FRANCIS Dunnery returned to his roots at the weekend and showed his star quality – all in the name of charity.
The annual Charlie and Kathleen Dunnery Children’s Fund weekend got off to a fantastic start on Friday night, with an intimate welcome at Summergrove.
Visitors to Cumbria for the event had travelled from all four corners of the earth, with Germany, Scandinavia and America particularly well represented.
Others had come from around the UK but, surprisingly, there weren’t too many local faces.
Mr Dunnery himself arrived just in time for the meal, and went around the room greeting fans, many of whom have become his friends as he has played a number of house concerts around the globe.
After all had been fed and watered it was back upstairs for the entertainment, a memorable set by local duo John and Wayne.
John and Wayne are Francis’ nephew, John Dunnery, and Wayne Wilkinson, and both hail from West Cumbria.
They are with Francis’ Aquarian Nation label and have a growing reputation, which has seen them signed up to support Jools Holland on his upcoming UK tour.
Many in the room will have heard their early material before, and the duo played a number of tracks from their first album, Nearly Killed Keith.
However it was the new stuff which really impressed.
The lads have a very unique style, singing in broad West Cumbrian accents (Francis himself is the only other artist I know who has that style) and about real things.
By that I mean they don’t sing about love or world peace but the things that happen to each of us every day, about their experiences and their lives.
Because they sing about real life there is a lot of humour in the lyrics, and as a West Cumbrian I was in the fortunate position of being able to make out just about every word.
The new album that the pair are working on is called Deef In Yan Lug, Blint In Yan Eye, and after explaining to the audience what that meant the duo performed some of the new material from it.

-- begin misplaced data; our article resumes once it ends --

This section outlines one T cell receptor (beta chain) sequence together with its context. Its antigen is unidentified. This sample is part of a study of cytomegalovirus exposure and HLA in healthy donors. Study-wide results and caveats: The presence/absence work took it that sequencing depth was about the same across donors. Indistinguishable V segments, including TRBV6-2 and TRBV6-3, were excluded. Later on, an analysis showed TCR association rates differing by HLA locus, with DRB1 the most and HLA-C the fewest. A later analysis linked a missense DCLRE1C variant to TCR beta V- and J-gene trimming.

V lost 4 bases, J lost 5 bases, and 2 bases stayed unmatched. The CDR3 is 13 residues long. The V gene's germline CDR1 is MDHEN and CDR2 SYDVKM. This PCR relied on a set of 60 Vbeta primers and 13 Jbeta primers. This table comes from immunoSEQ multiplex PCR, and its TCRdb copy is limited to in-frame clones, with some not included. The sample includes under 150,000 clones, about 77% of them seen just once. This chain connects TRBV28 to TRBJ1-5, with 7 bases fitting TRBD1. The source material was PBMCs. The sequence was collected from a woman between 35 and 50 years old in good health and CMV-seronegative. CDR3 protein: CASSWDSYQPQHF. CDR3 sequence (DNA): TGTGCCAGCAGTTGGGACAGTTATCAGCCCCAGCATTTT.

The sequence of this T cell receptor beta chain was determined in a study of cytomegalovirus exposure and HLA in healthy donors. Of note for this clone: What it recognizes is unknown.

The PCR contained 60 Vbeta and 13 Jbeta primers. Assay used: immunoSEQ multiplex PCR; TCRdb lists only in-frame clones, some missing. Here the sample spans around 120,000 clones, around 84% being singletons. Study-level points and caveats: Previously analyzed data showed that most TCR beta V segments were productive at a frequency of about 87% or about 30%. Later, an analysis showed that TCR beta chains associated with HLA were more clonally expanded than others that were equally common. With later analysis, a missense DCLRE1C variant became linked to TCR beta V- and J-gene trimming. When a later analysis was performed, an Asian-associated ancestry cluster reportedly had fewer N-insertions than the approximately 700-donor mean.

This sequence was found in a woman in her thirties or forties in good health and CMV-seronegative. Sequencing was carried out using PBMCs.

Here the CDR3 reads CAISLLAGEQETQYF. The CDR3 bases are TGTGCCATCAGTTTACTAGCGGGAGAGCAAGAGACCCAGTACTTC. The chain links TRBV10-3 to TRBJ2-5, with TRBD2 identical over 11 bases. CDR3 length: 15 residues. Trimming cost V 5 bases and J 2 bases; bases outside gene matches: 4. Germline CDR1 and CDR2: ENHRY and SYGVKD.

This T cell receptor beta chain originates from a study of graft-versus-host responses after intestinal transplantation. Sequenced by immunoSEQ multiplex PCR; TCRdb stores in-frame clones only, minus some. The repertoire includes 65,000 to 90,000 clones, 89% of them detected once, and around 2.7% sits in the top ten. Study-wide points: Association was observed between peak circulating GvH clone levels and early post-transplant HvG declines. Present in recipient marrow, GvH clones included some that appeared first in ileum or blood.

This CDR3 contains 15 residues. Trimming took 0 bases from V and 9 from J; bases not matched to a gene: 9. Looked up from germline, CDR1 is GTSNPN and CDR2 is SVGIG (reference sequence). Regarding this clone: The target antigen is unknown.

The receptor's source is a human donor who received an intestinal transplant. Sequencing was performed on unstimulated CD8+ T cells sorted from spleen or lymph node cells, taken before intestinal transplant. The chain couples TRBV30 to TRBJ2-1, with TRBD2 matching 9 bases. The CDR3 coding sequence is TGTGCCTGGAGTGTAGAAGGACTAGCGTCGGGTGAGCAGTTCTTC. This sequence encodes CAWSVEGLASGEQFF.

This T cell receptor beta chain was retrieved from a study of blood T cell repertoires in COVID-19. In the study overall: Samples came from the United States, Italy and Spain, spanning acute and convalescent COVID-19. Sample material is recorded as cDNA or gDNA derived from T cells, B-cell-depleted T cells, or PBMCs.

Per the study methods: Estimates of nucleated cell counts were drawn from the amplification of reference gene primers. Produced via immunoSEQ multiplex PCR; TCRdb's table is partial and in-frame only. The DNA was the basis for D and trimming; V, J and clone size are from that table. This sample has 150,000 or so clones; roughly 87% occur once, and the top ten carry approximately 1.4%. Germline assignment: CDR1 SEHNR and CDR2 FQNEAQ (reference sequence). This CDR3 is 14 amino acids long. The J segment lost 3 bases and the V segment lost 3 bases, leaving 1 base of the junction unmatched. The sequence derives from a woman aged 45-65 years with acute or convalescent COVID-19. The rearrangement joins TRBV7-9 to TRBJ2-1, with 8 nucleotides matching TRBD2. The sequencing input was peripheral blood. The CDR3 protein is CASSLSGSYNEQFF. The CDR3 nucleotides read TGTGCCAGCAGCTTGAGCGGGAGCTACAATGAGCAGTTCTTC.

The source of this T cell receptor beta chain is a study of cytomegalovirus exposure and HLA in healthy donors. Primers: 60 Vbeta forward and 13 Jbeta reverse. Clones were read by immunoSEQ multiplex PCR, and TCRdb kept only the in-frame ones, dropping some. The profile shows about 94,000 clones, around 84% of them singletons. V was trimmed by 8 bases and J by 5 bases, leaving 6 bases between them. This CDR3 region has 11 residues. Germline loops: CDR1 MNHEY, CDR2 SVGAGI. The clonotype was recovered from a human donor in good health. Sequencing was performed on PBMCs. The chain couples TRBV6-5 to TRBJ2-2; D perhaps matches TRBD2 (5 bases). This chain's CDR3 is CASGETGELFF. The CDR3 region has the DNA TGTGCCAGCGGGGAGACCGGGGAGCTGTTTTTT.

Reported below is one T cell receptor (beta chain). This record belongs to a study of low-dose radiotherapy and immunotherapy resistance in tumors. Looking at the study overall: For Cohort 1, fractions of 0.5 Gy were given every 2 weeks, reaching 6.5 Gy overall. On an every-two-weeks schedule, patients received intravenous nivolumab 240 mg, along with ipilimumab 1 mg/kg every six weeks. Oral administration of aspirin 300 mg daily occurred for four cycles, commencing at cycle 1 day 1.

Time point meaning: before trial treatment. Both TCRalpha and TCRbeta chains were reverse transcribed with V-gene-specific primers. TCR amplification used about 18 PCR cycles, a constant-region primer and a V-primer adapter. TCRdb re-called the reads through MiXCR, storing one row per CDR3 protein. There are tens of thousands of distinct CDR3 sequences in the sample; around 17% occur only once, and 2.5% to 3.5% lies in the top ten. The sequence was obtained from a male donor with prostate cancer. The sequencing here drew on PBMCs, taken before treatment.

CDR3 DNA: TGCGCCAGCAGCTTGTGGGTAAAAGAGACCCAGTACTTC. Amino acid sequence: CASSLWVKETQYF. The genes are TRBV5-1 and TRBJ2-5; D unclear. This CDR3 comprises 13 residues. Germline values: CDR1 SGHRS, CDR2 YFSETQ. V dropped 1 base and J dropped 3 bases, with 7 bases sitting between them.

They opened with Cumbrian at Heart, a song about the difficulties they face travelling around the world and being understood when they open their mouths.
It is abundantly clear when listening to John and Wayne that they are immeasurably proud of their roots, and song after song made reference to where they come from.
One song in particular, Millom Zoo, made for very interesting listening, especially for anyone who has ever been on a night out in Millom, or Whitehaven, or Egremont…
John and Wayne did a full hour, and were given a standing ovation when they left the stage, but what was to follow was one of the most entertaining and intimate things I have ever seen.
Francis stood up and tried to encourage members of the audience to have a go on the karaoke – what followed was magical.
There was no monitor with the words on, just Francis, a keyboard player and a couple of microphones, and he sang along, beautifully, to whatever number the participant wanted to have a go at.
It was the kind of one off, never to be repeated event that will stay long in the memory for anyone in the room and Dunnery showed himself to be a natural born entertainer.
The following night he hooked up with his band and they did their best to blow the roof off Egremont Market Hall with a number of songs from his early, rockier days.
He played songs from his first solo album, Welcome to the Wild Country, as well as a few It Bites numbers.
The general consensus was that the 300 plus sell-out show had been a massive success, with many of the fans travelling up to Glasgow the following night to see the second date of the tour.
A memorable weekend with two memorable performances, roll on next year.
PUBLISHED OCTOBER 25, 2007
By Karl Connor
Published in The Whitehaven News